As a rule of thumb, the cost of establishing a reasonably sized bottling plant is at least £2m for watersource infrastructure, bottling plant equipment and labelling. Transport, marketing and staffing costs will be extra.

A start-up producer would be very strongly advised to seek appropriate professional advice before investing in equipment and premises. Mistakes made at the outset can be difficult and expensive to rectify later.

Is it a profitable sector?

It can be and many businesses have prospered. But the margins are often tight and it could take a long time for a new business to become profitable.

What’s the best way to market this business?

The first and most important hurdle is to identify what is special about the water: the area, the story, the quality, the character and the reason for somebody to stock and consume it in place of a competitor.

Differentiation is absolutely key; there needs to be a clear reason to purchase your product in an already overcrowded market.

The second hurdle is commercial: are you able to give a better margin and return to the distributor than the product they are already receiving? 

What are the legal considerations?

Alongside the requirements mentioned above, the normal business rules and regulations apply, such as those covering employment law, VAT registration, planning regulations and Companies Acts.

What are the tax considerations?

The same as for other businesses. VAT is charged on water, even though it is a natural product.

Case study: Anglesey Spring

Anglesey Spring is based on Dafydd Thomas’s 69ha mixed family farm. Mr Thomas started a contracting business when he left school, which funded the water venture, and also runs a biofuels business.

Once the bottled mineral water enterprise was established, he created a distillery, making craft alcohol from scratch. During the Covid-19 outbreak, he has used the distillery to make hand sanitiser, which he has donated to the NHS, as well as £4,000 of the product’s proceeds. 

Mr Thomas started testing the farm’s water about six years ago, after seeing an opportunity to prosper from the island, which he described as one of the most economically deprived areas in Wales.

Dafydd Thomas in plant

Dafydd Thomas

The water was tested for three years and as well as a high mineral content, it was discovered it contained half the calcium content of milk.

“I will immerse myself in information and look at how other people have done it for about two weeks and then I’ll sit down and get it all together,” Mr Thomas says.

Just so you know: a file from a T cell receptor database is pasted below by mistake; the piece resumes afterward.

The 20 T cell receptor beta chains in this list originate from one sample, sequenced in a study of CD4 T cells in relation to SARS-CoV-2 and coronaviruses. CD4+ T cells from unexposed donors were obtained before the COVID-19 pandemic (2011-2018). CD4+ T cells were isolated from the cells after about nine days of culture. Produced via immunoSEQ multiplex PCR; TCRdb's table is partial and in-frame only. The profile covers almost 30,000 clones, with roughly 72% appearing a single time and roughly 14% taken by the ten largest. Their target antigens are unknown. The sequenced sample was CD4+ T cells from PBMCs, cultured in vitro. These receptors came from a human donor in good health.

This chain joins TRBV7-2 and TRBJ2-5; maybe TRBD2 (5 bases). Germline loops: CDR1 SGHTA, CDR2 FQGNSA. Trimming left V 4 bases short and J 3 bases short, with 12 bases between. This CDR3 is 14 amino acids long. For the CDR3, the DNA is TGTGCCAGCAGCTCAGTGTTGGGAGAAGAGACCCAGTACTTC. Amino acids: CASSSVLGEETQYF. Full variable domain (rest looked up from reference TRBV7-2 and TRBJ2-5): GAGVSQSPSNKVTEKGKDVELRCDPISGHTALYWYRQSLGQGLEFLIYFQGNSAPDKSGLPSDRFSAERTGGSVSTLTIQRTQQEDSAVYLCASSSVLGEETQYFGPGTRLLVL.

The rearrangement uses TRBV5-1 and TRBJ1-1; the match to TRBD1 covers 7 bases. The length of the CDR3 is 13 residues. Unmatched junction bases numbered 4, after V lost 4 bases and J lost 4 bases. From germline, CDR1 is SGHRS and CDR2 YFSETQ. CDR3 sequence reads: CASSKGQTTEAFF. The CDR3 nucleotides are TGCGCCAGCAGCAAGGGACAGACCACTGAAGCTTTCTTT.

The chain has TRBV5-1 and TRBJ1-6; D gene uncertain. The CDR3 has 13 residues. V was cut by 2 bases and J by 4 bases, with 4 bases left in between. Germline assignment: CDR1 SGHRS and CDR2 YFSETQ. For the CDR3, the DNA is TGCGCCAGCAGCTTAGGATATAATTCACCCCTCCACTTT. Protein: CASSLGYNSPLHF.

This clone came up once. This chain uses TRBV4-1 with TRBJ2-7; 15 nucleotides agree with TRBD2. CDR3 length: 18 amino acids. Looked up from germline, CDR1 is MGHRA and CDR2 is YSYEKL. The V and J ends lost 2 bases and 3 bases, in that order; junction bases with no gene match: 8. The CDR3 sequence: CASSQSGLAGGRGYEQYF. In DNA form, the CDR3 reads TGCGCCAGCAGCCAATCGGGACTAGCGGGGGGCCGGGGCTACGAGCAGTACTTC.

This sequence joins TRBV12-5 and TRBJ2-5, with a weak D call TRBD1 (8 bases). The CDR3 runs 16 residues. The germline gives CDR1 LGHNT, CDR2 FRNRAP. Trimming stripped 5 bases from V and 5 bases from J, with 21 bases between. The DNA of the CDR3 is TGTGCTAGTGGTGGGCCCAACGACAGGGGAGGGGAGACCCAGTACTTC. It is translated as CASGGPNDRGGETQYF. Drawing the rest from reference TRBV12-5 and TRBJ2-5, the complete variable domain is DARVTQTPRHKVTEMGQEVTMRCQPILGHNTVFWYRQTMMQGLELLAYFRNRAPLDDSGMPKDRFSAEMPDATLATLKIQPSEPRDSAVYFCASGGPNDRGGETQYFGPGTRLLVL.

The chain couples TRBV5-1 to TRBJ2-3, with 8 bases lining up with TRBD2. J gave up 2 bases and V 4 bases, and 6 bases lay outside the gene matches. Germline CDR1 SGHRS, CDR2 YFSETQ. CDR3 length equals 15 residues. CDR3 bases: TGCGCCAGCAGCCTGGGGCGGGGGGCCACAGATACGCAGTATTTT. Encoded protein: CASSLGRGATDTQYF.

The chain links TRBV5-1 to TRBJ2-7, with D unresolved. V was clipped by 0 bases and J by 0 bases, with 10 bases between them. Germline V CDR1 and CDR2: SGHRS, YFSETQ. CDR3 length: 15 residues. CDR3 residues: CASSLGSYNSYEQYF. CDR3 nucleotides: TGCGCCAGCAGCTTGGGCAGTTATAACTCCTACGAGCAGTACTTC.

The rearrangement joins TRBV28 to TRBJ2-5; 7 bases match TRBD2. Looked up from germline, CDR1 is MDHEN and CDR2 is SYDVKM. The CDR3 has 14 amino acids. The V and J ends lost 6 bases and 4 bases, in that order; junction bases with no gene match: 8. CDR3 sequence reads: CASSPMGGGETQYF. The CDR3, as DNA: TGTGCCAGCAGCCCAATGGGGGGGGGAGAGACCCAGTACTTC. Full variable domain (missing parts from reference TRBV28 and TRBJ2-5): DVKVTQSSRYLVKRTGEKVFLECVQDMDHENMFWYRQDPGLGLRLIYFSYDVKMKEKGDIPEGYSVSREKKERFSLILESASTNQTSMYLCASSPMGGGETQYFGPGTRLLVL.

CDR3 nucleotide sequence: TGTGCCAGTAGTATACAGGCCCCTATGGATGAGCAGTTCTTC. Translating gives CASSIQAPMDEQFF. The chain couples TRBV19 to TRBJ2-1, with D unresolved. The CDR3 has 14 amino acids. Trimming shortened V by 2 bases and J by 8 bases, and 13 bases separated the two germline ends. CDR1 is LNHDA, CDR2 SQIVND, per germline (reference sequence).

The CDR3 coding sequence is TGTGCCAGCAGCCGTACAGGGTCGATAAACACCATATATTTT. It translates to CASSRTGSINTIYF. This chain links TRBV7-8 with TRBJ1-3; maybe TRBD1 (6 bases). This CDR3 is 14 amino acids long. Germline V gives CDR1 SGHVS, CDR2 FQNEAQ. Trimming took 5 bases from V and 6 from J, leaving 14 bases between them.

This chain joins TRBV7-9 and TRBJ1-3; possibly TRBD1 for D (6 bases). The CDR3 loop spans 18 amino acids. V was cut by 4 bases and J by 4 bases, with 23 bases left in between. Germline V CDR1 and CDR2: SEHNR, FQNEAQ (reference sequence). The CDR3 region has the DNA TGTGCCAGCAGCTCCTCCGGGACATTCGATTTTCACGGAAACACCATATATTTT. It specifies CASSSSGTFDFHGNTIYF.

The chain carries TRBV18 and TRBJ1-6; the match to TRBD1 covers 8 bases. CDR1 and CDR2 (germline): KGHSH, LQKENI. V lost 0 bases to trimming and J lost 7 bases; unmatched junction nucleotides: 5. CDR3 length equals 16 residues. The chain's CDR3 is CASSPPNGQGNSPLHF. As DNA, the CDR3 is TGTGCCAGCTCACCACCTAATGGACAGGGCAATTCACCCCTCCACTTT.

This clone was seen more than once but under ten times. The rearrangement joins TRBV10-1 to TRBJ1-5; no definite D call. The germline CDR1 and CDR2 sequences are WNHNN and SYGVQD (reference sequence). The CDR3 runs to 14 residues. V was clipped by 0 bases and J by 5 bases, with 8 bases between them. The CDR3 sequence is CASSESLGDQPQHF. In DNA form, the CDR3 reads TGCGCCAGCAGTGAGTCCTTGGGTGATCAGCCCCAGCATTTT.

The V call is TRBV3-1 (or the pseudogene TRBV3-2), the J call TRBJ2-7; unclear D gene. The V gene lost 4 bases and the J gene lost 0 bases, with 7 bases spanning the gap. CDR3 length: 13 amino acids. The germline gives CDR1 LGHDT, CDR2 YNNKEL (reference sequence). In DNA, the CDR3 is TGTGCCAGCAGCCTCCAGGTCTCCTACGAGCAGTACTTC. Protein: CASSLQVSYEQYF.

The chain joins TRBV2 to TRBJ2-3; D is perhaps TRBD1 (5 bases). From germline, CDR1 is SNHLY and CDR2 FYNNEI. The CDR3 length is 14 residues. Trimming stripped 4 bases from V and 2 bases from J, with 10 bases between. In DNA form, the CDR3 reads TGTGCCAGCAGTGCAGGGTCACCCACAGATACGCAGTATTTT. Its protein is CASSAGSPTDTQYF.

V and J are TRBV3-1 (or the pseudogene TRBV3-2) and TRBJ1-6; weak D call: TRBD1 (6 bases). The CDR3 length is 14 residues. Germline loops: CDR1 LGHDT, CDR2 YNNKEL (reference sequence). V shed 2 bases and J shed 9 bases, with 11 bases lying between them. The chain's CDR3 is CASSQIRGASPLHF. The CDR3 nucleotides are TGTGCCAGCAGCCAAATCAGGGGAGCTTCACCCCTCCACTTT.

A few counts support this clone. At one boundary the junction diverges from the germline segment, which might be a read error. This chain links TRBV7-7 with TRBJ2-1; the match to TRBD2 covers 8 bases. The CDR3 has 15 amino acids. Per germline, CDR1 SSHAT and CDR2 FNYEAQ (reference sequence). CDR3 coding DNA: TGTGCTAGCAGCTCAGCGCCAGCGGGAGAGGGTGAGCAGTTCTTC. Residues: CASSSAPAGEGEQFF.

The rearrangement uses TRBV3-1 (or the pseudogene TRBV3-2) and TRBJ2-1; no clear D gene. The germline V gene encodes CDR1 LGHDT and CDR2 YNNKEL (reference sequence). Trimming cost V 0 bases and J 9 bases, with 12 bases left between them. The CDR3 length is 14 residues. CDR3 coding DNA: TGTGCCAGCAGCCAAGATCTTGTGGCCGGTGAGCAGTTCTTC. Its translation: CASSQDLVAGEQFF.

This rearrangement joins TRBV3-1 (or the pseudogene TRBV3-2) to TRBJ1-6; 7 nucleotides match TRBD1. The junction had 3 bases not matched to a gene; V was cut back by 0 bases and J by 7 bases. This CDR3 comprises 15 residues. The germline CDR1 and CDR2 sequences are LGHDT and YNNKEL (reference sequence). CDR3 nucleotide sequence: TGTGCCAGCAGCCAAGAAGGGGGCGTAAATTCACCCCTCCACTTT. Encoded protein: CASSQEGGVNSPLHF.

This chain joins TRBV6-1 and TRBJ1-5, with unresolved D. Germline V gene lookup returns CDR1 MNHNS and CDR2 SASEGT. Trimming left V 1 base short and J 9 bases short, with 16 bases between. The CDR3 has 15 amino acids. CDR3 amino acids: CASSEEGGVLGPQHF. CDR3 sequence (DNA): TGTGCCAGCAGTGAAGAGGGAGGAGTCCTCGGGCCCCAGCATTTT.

“I studied the legislation myself, designed the layout of the bottling plant and the building myself, and got my food hygiene certificate.”

In 2017, once the bottling plant was built, he delivered samples of the water around local towns and started to build up a clientele.

Now the still and sparkling water – which comes in three sizes: 330ml and 750ml glass bottles and 500ml plastic – is stocked in about 40 local shops and high-end establishments such as wedding venues and spas, with pallets being delivered to customers as far afield as London. The business sells more than 100,000 litres/year. 

Anglesey Spring Water bottles

Mr Thomas has six staff running the filling and capping machines as part of the bottling process, and he intends to take on a few delivery drivers soon.

“We had to do the bottling by hand at the start because it was cheaper, but next year I want to look at automation,” he says.

“The bottling plant and the building was the biggest investment because it had to be brand new, but the rest I could get second-hand at auctions, like vans and storage racks.

“I did take a risk because I was the first to do it on the island and there could have been no interest.”

Rather than finding the process stressful, Mr Thomas enjoyed learning about the industry and the process. He says seeing everything come together gave him a great sense of satisfaction and achievement.

“The best part is seeing something that you have designed and made on the shelves and people drinking it and enjoying it,” he says.

“The most difficult part is distribution and the applications and administration that come with trying to get into the bigger stores.”

He advises anyone looking to start a similar business to go in with their eyes open, aware there is plenty of planning and investment involved, and with so many big companies already in the sector, it is better to focus on quality rather than quantity.